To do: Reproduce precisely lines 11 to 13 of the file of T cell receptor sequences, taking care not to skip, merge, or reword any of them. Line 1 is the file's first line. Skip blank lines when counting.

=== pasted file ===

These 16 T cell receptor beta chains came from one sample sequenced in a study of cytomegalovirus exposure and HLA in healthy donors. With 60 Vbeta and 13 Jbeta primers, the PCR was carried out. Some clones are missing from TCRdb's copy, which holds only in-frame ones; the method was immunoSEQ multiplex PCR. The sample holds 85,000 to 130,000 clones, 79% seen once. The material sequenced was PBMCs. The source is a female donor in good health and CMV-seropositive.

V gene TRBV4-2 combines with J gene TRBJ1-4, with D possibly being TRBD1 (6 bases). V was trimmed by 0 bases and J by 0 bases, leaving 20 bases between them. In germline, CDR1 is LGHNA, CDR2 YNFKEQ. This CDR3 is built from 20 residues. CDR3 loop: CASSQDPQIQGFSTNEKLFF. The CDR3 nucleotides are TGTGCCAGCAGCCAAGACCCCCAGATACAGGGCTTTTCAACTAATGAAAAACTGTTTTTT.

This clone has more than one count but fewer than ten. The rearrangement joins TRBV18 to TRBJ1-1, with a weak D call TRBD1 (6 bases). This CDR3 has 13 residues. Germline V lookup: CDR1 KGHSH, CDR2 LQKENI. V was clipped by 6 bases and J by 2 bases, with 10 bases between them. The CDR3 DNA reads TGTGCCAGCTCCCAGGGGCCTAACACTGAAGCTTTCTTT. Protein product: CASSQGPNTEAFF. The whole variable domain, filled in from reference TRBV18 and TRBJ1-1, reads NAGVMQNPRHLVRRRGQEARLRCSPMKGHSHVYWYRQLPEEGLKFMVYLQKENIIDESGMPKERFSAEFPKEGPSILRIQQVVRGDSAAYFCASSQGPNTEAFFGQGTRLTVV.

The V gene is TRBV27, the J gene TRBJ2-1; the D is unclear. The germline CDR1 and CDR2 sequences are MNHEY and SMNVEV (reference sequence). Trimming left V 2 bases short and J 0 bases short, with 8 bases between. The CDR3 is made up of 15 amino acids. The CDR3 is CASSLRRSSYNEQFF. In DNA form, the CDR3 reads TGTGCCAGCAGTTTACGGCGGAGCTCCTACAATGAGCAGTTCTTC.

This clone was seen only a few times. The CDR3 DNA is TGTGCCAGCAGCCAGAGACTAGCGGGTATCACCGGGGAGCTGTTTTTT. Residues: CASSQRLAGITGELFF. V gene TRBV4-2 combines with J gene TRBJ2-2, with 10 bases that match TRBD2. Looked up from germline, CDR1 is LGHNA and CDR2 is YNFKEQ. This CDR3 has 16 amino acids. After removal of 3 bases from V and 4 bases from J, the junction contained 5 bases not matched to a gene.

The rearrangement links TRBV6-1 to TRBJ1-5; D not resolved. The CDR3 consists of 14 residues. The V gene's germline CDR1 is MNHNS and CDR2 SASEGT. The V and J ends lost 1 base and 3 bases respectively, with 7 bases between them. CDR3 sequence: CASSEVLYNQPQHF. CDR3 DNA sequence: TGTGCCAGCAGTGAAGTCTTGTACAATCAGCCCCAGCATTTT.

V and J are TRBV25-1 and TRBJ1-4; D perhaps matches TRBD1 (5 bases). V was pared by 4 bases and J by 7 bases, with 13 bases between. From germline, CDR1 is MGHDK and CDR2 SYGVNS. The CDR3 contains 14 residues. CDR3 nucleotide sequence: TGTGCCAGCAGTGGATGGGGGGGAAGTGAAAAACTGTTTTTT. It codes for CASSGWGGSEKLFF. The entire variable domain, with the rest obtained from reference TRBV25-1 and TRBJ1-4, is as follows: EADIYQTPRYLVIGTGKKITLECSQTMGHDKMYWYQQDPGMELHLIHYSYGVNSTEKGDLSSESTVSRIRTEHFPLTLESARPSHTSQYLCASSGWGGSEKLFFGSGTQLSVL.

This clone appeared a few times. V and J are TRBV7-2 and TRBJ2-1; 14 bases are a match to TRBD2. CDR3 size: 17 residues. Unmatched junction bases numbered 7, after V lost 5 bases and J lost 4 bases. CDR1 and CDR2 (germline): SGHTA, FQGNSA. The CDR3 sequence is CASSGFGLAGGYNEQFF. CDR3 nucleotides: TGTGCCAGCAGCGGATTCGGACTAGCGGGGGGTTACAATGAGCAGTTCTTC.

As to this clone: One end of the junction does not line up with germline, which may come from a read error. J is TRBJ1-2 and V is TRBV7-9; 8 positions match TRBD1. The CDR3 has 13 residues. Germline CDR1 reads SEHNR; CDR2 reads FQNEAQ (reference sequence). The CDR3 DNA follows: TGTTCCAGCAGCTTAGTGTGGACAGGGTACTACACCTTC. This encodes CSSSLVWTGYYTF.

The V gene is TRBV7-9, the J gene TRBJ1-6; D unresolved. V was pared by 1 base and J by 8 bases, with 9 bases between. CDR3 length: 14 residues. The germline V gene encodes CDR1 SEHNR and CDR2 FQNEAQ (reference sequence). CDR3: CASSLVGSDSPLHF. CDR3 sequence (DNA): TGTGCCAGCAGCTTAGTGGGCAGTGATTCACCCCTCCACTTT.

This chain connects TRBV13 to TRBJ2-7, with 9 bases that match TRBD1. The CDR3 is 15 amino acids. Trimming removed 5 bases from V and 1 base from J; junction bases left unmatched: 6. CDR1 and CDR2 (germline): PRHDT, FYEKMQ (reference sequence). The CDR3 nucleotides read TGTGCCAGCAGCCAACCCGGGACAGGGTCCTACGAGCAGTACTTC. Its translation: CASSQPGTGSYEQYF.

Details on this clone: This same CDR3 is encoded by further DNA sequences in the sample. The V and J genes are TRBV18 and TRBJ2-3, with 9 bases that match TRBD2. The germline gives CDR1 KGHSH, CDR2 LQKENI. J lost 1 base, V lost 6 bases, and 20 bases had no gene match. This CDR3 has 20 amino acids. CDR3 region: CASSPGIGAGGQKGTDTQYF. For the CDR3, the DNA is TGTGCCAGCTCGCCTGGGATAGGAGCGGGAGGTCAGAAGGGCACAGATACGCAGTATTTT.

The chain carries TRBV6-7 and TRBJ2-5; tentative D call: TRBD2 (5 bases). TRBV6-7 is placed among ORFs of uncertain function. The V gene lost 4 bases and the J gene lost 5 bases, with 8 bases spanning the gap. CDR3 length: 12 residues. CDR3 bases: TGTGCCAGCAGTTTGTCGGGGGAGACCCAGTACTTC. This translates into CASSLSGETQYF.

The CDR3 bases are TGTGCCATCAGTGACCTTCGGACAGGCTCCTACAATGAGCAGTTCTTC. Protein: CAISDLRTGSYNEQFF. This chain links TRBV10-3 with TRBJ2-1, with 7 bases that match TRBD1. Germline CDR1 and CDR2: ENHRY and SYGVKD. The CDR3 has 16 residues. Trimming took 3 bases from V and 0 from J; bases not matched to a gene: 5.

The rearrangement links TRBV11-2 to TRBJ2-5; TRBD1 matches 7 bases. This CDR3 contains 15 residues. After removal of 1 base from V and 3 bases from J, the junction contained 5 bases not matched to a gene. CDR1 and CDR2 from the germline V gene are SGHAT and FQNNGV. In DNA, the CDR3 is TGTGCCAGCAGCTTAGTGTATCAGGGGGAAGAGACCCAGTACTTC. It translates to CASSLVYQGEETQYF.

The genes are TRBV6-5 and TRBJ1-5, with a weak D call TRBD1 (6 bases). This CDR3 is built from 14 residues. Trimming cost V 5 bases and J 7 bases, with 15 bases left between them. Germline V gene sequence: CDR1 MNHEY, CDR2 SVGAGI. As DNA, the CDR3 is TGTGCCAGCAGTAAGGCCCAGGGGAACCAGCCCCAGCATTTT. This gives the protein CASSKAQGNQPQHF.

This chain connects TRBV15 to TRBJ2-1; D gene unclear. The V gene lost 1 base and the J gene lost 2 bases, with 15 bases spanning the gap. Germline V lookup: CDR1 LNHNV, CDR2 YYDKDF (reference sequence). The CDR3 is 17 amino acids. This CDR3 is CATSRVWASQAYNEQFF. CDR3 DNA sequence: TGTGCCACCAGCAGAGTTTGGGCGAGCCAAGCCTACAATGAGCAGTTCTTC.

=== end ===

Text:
This chain connects TRBV13 to TRBJ2-7, with 9 bases that match TRBD1. The CDR3 is 15 amino acids. Trimming removed 5 bases from V and 1 base from J; junction bases left unmatched: 6. CDR1 and CDR2 (germline): PRHDT, FYEKMQ (reference sequence). The CDR3 nucleotides read TGTGCCAGCAGCCAACCCGGGACAGGGTCCTACGAGCAGTACTTC. Its translation: CASSQPGTGSYEQYF.

Details on this clone: This same CDR3 is encoded by further DNA sequences in the sample. The V and J genes are TRBV18 and TRBJ2-3, with 9 bases that match TRBD2. The germline gives CDR1 KGHSH, CDR2 LQKENI. J lost 1 base, V lost 6 bases, and 20 bases had no gene match. This CDR3 has 20 amino acids. CDR3 region: CASSPGIGAGGQKGTDTQYF. For the CDR3, the DNA is TGTGCCAGCTCGCCTGGGATAGGAGCGGGAGGTCAGAAGGGCACAGATACGCAGTATTTT.

The chain carries TRBV6-7 and TRBJ2-5; tentative D call: TRBD2 (5 bases). TRBV6-7 is placed among ORFs of uncertain function. The V gene lost 4 bases and the J gene lost 5 bases, with 8 bases spanning the gap. CDR3 length: 12 residues. CDR3 bases: TGTGCCAGCAGTTTGTCGGGGGAGACCCAGTACTTC. This translates into CASSLSGETQYF.